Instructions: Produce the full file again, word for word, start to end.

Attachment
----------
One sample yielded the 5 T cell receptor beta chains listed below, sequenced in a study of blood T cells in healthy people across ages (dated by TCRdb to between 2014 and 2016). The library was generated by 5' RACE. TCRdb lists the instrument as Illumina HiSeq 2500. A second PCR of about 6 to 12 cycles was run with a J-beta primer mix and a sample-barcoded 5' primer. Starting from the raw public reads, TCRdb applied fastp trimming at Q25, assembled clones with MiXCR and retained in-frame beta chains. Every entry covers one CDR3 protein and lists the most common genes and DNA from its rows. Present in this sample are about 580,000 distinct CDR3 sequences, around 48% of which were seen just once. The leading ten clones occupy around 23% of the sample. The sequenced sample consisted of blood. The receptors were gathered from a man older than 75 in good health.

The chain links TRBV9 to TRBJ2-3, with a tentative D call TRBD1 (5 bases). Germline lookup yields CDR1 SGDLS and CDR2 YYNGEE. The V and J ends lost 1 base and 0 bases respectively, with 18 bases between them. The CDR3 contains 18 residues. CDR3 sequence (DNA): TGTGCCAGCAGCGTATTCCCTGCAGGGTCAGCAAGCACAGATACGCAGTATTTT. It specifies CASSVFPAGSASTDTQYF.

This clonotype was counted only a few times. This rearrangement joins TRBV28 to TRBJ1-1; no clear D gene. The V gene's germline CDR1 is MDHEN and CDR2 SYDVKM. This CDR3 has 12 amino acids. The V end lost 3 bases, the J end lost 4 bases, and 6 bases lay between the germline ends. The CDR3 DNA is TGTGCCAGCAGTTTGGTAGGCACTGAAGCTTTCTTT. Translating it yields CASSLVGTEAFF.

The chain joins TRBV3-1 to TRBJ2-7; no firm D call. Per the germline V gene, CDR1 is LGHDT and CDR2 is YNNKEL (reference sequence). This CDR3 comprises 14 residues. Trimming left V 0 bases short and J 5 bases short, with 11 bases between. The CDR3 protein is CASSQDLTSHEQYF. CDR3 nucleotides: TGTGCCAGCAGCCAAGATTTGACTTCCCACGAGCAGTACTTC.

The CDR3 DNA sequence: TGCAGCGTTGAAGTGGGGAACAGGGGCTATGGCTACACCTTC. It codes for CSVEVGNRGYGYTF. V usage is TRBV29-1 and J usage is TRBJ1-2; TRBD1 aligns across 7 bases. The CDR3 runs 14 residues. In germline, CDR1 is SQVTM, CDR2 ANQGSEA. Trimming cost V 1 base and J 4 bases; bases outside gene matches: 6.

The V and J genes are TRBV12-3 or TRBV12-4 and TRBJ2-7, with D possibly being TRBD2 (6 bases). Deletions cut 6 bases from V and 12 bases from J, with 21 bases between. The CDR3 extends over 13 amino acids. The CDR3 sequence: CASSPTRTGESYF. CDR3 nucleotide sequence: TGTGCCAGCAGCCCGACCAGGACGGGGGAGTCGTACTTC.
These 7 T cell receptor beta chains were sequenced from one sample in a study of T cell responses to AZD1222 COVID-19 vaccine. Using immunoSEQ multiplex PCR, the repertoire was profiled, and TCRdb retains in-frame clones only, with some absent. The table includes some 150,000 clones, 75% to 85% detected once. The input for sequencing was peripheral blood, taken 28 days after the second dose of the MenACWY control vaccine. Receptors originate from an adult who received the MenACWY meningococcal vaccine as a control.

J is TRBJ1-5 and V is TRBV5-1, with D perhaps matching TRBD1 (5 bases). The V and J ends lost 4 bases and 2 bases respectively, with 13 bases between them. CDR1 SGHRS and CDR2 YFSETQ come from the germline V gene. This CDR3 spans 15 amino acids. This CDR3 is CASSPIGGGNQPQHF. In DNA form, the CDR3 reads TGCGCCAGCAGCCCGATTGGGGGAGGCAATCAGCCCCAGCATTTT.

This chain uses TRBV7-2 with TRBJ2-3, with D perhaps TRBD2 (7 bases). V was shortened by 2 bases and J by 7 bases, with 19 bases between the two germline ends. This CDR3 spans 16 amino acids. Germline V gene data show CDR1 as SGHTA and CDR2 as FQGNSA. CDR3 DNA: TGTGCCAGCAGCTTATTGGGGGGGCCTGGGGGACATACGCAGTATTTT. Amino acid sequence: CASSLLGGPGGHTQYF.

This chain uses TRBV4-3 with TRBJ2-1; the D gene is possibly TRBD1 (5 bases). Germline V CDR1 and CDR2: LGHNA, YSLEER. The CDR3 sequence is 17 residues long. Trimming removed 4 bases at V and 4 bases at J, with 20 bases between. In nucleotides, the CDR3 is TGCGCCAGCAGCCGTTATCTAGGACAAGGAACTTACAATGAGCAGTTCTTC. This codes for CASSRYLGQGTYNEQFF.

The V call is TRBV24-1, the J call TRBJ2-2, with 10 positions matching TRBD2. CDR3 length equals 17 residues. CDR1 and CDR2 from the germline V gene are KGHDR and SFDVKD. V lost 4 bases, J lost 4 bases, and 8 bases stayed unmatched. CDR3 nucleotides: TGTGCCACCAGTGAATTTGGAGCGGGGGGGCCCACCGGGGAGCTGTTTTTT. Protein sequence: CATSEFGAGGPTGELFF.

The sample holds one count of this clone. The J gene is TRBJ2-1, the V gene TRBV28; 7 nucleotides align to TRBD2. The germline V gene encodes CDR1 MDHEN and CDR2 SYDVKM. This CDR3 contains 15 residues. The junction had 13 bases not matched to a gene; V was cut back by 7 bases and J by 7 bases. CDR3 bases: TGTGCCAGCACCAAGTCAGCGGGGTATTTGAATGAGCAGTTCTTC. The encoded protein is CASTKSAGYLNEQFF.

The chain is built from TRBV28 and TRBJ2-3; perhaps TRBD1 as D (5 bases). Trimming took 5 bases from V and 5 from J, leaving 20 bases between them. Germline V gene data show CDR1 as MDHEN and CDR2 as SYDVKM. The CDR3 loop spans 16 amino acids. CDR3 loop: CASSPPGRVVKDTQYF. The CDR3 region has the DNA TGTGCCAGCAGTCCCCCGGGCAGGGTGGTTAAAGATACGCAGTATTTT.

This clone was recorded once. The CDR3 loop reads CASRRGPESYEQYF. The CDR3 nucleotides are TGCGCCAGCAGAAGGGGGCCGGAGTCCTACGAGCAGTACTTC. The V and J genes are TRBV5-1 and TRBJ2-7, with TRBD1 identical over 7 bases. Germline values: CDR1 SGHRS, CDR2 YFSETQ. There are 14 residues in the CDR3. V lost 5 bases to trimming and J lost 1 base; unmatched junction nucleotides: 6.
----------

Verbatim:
One sample yielded the 5 T cell receptor beta chains listed below, sequenced in a study of blood T cells in healthy people across ages (dated by TCRdb to between 2014 and 2016). The library was generated by 5' RACE. TCRdb lists the instrument as Illumina HiSeq 2500. A second PCR of about 6 to 12 cycles was run with a J-beta primer mix and a sample-barcoded 5' primer. Starting from the raw public reads, TCRdb applied fastp trimming at Q25, assembled clones with MiXCR and retained in-frame beta chains. Every entry covers one CDR3 protein and lists the most common genes and DNA from its rows. Present in this sample are about 580,000 distinct CDR3 sequences, around 48% of which were seen just once. The leading ten clones occupy around 23% of the sample. The sequenced sample consisted of blood. The receptors were gathered from a man older than 75 in good health.

The chain links TRBV9 to TRBJ2-3, with a tentative D call TRBD1 (5 bases). Germline lookup yields CDR1 SGDLS and CDR2 YYNGEE. The V and J ends lost 1 base and 0 bases respectively, with 18 bases between them. The CDR3 contains 18 residues. CDR3 sequence (DNA): TGTGCCAGCAGCGTATTCCCTGCAGGGTCAGCAAGCACAGATACGCAGTATTTT. It specifies CASSVFPAGSASTDTQYF.

This clonotype was counted only a few times. This rearrangement joins TRBV28 to TRBJ1-1; no clear D gene. The V gene's germline CDR1 is MDHEN and CDR2 SYDVKM. This CDR3 has 12 amino acids. The V end lost 3 bases, the J end lost 4 bases, and 6 bases lay between the germline ends. The CDR3 DNA is TGTGCCAGCAGTTTGGTAGGCACTGAAGCTTTCTTT. Translating it yields CASSLVGTEAFF.

The chain joins TRBV3-1 to TRBJ2-7; no firm D call. Per the germline V gene, CDR1 is LGHDT and CDR2 is YNNKEL (reference sequence). This CDR3 comprises 14 residues. Trimming left V 0 bases short and J 5 bases short, with 11 bases between. The CDR3 protein is CASSQDLTSHEQYF. CDR3 nucleotides: TGTGCCAGCAGCCAAGATTTGACTTCCCACGAGCAGTACTTC.

The CDR3 DNA sequence: TGCAGCGTTGAAGTGGGGAACAGGGGCTATGGCTACACCTTC. It codes for CSVEVGNRGYGYTF. V usage is TRBV29-1 and J usage is TRBJ1-2; TRBD1 aligns across 7 bases. The CDR3 runs 14 residues. In germline, CDR1 is SQVTM, CDR2 ANQGSEA. Trimming cost V 1 base and J 4 bases; bases outside gene matches: 6.

The V and J genes are TRBV12-3 or TRBV12-4 and TRBJ2-7, with D possibly being TRBD2 (6 bases). Deletions cut 6 bases from V and 12 bases from J, with 21 bases between. The CDR3 extends over 13 amino acids. The CDR3 sequence: CASSPTRTGESYF. CDR3 nucleotide sequence: TGTGCCAGCAGCCCGACCAGGACGGGGGAGTCGTACTTC.
These 7 T cell receptor beta chains were sequenced from one sample in a study of T cell responses to AZD1222 COVID-19 vaccine. Using immunoSEQ multiplex PCR, the repertoire was profiled, and TCRdb retains in-frame clones only, with some absent. The table includes some 150,000 clones, 75% to 85% detected once. The input for sequencing was peripheral blood, taken 28 days after the second dose of the MenACWY control vaccine. Receptors originate from an adult who received the MenACWY meningococcal vaccine as a control.

J is TRBJ1-5 and V is TRBV5-1, with D perhaps matching TRBD1 (5 bases). The V and J ends lost 4 bases and 2 bases respectively, with 13 bases between them. CDR1 SGHRS and CDR2 YFSETQ come from the germline V gene. This CDR3 spans 15 amino acids. This CDR3 is CASSPIGGGNQPQHF. In DNA form, the CDR3 reads TGCGCCAGCAGCCCGATTGGGGGAGGCAATCAGCCCCAGCATTTT.

This chain uses TRBV7-2 with TRBJ2-3, with D perhaps TRBD2 (7 bases). V was shortened by 2 bases and J by 7 bases, with 19 bases between the two germline ends. This CDR3 spans 16 amino acids. Germline V gene data show CDR1 as SGHTA and CDR2 as FQGNSA. CDR3 DNA: TGTGCCAGCAGCTTATTGGGGGGGCCTGGGGGACATACGCAGTATTTT. Amino acid sequence: CASSLLGGPGGHTQYF.

This chain uses TRBV4-3 with TRBJ2-1; the D gene is possibly TRBD1 (5 bases). Germline V CDR1 and CDR2: LGHNA, YSLEER. The CDR3 sequence is 17 residues long. Trimming removed 4 bases at V and 4 bases at J, with 20 bases between. In nucleotides, the CDR3 is TGCGCCAGCAGCCGTTATCTAGGACAAGGAACTTACAATGAGCAGTTCTTC. This codes for CASSRYLGQGTYNEQFF.

The V call is TRBV24-1, the J call TRBJ2-2, with 10 positions matching TRBD2. CDR3 length equals 17 residues. CDR1 and CDR2 from the germline V gene are KGHDR and SFDVKD. V lost 4 bases, J lost 4 bases, and 8 bases stayed unmatched. CDR3 nucleotides: TGTGCCACCAGTGAATTTGGAGCGGGGGGGCCCACCGGGGAGCTGTTTTTT. Protein sequence: CATSEFGAGGPTGELFF.

The sample holds one count of this clone. The J gene is TRBJ2-1, the V gene TRBV28; 7 nucleotides align to TRBD2. The germline V gene encodes CDR1 MDHEN and CDR2 SYDVKM. This CDR3 contains 15 residues. The junction had 13 bases not matched to a gene; V was cut back by 7 bases and J by 7 bases. CDR3 bases: TGTGCCAGCACCAAGTCAGCGGGGTATTTGAATGAGCAGTTCTTC. The encoded protein is CASTKSAGYLNEQFF.

The chain is built from TRBV28 and TRBJ2-3; perhaps TRBD1 as D (5 bases). Trimming took 5 bases from V and 5 from J, leaving 20 bases between them. Germline V gene data show CDR1 as MDHEN and CDR2 as SYDVKM. The CDR3 loop spans 16 amino acids. CDR3 loop: CASSPPGRVVKDTQYF. The CDR3 region has the DNA TGTGCCAGCAGTCCCCCGGGCAGGGTGGTTAAAGATACGCAGTATTTT.

This clone was recorded once. The CDR3 loop reads CASRRGPESYEQYF. The CDR3 nucleotides are TGCGCCAGCAGAAGGGGGCCGGAGTCCTACGAGCAGTACTTC. The V and J genes are TRBV5-1 and TRBJ2-7, with TRBD1 identical over 7 bases. Germline values: CDR1 SGHRS, CDR2 YFSETQ. There are 14 residues in the CDR3. V lost 5 bases to trimming and J lost 1 base; unmatched junction nucleotides: 6.